AVALANCHE—MISJUDGED HISTORY OF SNOW PACK
Alberta, Rocky Mountains, Mount Athabasca
On August 31, 1994, mountain guide J.B. and three students on an Association of Canadian Mountain Guides course climbed Mount Athabasca (3490 meters) by the Northeast Ridge. They started to descend a variation of the Silverhorn Route. A small slab avalanche swept two of the students, T.P. and S.P., on one rope, over cliffs north of the Hourglass Route. They fell about 300 meters to the glacier. J.B. was carrying a VHF radio, and alerted Parks Canada to the accident. A rescue team assembled at the base of the mountain within thirty minutes to wait for a helicopter. Meanwhile, J.B. and the third student climbed down the Silverhorn and reached the avalanche deposit, where they immediately found T.P. buried to the shoulders, alive but seriously injured. S.P. was totally buried, but they found him near articles of equipment about ten minutes later, after a hasty search. He was not breathing and had no pulse.
Parks Canada rescue personnel arrived shortly afterward and evacuated T.P. by helicopter, to an ambulance at the base of the mountain. He had fractures of both bones of the lower left leg, right talus (ankle), and two ribs, as well as extensive bruising of the chest, and hypothermia. S.P. was also flown to the ambulance at the base, but did not respond to advanced life support efforts.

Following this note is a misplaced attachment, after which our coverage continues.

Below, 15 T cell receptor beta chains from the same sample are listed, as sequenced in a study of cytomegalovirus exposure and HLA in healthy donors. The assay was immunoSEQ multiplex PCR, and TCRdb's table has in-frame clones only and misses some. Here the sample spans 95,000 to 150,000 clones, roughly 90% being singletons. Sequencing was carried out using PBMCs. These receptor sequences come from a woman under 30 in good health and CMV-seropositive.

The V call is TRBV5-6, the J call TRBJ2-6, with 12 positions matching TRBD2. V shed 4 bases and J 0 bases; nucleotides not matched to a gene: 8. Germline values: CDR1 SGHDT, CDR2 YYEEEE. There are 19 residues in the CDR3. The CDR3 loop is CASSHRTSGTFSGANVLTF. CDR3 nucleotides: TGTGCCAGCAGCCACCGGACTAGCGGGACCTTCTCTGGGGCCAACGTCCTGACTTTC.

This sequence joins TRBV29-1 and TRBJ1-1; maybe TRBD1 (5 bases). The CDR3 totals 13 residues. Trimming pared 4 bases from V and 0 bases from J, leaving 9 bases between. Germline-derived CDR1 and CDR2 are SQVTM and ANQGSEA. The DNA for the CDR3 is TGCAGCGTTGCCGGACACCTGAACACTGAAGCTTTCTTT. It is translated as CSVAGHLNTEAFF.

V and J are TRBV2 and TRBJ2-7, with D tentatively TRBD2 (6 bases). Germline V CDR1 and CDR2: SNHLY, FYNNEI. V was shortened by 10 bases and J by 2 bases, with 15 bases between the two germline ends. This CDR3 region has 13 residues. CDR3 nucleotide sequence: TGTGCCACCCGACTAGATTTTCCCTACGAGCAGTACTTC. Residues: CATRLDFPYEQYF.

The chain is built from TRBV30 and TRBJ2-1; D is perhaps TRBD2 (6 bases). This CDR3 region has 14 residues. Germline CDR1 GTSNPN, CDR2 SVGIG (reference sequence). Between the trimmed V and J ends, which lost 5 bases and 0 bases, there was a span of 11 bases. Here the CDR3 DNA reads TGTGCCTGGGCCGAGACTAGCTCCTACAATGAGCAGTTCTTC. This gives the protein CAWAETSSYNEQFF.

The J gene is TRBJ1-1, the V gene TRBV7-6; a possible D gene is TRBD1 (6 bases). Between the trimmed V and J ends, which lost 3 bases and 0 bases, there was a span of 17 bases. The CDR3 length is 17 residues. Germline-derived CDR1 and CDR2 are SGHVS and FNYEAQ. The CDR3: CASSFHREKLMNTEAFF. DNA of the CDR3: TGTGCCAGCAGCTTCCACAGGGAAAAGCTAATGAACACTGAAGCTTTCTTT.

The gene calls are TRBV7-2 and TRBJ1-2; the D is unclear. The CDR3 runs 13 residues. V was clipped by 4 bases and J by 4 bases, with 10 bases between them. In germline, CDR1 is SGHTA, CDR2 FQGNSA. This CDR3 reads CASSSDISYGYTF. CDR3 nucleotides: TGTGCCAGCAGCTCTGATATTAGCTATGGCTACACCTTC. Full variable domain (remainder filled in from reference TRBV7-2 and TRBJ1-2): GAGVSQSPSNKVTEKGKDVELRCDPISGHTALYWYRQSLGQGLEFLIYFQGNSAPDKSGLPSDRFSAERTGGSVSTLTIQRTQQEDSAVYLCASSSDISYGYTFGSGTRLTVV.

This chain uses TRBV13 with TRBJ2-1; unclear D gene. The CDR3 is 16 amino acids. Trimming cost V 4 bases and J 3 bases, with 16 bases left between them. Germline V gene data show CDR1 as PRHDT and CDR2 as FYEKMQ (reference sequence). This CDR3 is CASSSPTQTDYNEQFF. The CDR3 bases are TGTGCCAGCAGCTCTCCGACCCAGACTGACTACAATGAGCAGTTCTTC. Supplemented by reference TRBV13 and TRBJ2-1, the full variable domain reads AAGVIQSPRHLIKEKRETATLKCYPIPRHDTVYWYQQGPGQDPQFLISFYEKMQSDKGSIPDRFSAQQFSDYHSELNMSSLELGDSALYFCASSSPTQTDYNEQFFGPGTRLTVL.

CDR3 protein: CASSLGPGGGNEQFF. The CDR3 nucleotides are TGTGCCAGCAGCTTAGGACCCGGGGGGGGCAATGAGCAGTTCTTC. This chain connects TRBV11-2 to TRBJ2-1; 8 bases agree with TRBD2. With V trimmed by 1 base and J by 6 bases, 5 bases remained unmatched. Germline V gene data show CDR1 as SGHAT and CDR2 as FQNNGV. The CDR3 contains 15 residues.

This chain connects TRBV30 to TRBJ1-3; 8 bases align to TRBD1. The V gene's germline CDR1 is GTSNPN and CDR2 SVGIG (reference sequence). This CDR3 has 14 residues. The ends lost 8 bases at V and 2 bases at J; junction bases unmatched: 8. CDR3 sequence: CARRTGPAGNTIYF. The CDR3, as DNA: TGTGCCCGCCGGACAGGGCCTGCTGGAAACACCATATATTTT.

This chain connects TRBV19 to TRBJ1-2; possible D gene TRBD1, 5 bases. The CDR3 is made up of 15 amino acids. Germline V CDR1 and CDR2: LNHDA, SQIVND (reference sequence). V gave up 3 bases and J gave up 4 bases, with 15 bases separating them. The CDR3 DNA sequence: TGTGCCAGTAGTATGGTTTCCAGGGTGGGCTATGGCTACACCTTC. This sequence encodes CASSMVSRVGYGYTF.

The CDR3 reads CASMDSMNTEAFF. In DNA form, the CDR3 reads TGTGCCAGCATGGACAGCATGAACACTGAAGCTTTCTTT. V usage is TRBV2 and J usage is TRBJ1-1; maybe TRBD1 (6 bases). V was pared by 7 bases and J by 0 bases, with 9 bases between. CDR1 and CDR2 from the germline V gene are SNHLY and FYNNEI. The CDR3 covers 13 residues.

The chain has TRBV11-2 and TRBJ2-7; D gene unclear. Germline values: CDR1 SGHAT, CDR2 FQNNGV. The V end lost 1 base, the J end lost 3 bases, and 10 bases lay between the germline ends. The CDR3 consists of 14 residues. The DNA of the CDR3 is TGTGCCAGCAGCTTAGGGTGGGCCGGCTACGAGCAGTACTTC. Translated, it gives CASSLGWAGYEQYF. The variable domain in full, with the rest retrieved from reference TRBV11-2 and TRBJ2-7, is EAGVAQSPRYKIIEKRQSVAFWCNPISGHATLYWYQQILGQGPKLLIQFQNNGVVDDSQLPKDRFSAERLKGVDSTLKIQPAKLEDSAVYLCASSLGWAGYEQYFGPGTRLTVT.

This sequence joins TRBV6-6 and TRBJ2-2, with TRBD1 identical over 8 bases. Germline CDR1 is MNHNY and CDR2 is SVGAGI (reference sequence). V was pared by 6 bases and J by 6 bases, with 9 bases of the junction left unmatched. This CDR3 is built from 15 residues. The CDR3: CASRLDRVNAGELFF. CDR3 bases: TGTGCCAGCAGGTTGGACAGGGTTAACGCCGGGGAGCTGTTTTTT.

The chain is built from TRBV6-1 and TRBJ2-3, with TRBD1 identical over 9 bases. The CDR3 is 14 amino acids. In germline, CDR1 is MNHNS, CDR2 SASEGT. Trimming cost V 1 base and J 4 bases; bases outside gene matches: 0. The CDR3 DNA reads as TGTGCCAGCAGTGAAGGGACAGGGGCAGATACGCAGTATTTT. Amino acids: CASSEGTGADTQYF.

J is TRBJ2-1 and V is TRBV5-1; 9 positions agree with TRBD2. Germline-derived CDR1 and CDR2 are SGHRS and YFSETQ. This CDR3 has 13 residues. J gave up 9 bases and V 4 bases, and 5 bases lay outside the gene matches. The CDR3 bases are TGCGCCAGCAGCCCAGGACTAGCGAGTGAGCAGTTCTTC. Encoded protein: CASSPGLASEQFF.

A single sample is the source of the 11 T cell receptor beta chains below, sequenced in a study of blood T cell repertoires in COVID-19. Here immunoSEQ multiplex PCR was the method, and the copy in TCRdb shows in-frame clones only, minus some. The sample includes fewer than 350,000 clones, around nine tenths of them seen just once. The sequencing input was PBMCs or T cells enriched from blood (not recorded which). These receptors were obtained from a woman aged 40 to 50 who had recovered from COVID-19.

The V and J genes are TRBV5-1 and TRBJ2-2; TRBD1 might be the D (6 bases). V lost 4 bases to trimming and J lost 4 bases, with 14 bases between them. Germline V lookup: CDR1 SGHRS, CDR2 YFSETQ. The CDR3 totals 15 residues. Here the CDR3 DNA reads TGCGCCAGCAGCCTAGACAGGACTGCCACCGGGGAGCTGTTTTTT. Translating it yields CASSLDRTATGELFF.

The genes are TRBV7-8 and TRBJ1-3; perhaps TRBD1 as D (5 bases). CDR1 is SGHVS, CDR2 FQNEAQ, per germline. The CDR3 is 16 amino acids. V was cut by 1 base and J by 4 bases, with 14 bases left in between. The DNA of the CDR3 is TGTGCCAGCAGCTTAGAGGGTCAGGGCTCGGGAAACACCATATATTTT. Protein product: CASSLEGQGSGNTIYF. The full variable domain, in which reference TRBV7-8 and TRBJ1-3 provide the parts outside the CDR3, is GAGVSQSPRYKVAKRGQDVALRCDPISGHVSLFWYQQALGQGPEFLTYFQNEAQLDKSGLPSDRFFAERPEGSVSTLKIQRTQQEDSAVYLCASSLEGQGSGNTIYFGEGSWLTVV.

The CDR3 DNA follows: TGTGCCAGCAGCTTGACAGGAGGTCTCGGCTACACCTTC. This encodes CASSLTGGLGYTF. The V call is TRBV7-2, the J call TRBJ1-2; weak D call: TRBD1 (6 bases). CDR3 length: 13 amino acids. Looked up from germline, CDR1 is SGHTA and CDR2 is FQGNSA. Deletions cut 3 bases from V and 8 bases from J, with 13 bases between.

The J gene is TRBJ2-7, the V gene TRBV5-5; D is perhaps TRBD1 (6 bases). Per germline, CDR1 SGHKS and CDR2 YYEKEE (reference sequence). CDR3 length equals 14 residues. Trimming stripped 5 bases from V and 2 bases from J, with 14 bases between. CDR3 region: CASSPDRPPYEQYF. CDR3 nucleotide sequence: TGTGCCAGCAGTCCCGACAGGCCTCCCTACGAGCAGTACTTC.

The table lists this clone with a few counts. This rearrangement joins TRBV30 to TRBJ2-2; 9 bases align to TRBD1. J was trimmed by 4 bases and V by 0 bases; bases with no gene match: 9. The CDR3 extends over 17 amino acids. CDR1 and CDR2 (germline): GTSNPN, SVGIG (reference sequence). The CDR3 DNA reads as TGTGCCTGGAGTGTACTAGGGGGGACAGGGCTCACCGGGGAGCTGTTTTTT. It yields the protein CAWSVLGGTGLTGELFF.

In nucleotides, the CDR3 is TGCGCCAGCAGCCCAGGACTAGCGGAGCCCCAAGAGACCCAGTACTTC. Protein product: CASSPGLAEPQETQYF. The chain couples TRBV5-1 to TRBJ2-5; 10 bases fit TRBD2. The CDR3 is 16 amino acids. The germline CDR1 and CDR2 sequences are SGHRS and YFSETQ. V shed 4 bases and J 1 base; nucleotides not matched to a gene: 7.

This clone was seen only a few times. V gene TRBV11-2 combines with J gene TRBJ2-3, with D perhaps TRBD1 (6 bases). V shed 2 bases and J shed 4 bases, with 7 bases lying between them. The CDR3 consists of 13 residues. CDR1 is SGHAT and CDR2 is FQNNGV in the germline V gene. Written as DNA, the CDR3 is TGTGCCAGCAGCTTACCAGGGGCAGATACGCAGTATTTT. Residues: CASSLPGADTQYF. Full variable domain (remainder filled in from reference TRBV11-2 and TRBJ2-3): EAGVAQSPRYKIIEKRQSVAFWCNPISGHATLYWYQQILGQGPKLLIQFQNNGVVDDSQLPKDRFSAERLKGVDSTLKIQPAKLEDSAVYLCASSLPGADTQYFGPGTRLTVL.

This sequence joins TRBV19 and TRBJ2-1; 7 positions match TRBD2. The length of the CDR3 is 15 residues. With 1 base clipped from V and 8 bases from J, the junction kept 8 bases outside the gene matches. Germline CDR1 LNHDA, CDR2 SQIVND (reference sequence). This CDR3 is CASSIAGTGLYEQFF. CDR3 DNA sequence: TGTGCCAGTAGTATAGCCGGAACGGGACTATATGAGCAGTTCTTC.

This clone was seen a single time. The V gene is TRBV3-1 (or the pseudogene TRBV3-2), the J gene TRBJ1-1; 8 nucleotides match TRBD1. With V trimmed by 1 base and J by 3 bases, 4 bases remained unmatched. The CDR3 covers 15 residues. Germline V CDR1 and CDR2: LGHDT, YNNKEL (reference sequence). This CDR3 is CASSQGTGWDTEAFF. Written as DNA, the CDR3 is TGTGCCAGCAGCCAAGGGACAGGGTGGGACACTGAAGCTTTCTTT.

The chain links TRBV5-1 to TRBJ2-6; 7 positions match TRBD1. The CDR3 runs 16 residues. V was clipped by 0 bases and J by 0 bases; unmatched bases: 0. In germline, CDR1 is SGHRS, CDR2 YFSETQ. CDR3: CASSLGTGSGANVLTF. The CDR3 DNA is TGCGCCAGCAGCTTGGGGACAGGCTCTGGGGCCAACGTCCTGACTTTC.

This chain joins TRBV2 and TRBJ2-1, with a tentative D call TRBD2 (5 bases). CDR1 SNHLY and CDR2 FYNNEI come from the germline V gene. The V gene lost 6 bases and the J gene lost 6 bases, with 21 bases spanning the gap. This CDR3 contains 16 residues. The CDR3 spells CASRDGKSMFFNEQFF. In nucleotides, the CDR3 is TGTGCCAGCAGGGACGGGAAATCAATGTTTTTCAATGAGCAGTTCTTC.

This was a very strong and experienced party which consciously made route decisions based on observations of mountain conditions in the days and hours leading up to the accident. Recent snowfall which had produced some moist, loose-snow avalanches a day or two earlier had stabilized with cooler alpine temperatures. However, the avalanche start zone was in a small north-facing basin just below the summit. The snow pack in that area was not significantly affected by the warmer temperatures which produced the recent avalanches generally observed at lower elevations. As a result, a thin layer of well- formed facets buried by the recent storm did not settle and bond well to adjacent snow layers. This unusual and isolated condition is similar to deep instabilities which usually develop in the Rockies during the winter season and therefore, apparently, took this group completely by surprise. Mountaineering is not an exact science and will always possess inherent and often unanticipated risks. (Source: Jasper National Park Warden Service)
(Editors note: Experience occasionally seems to be a liability in mountaineering. A less experienced party may have chosen an easier descent route in view of the recent snowfall.)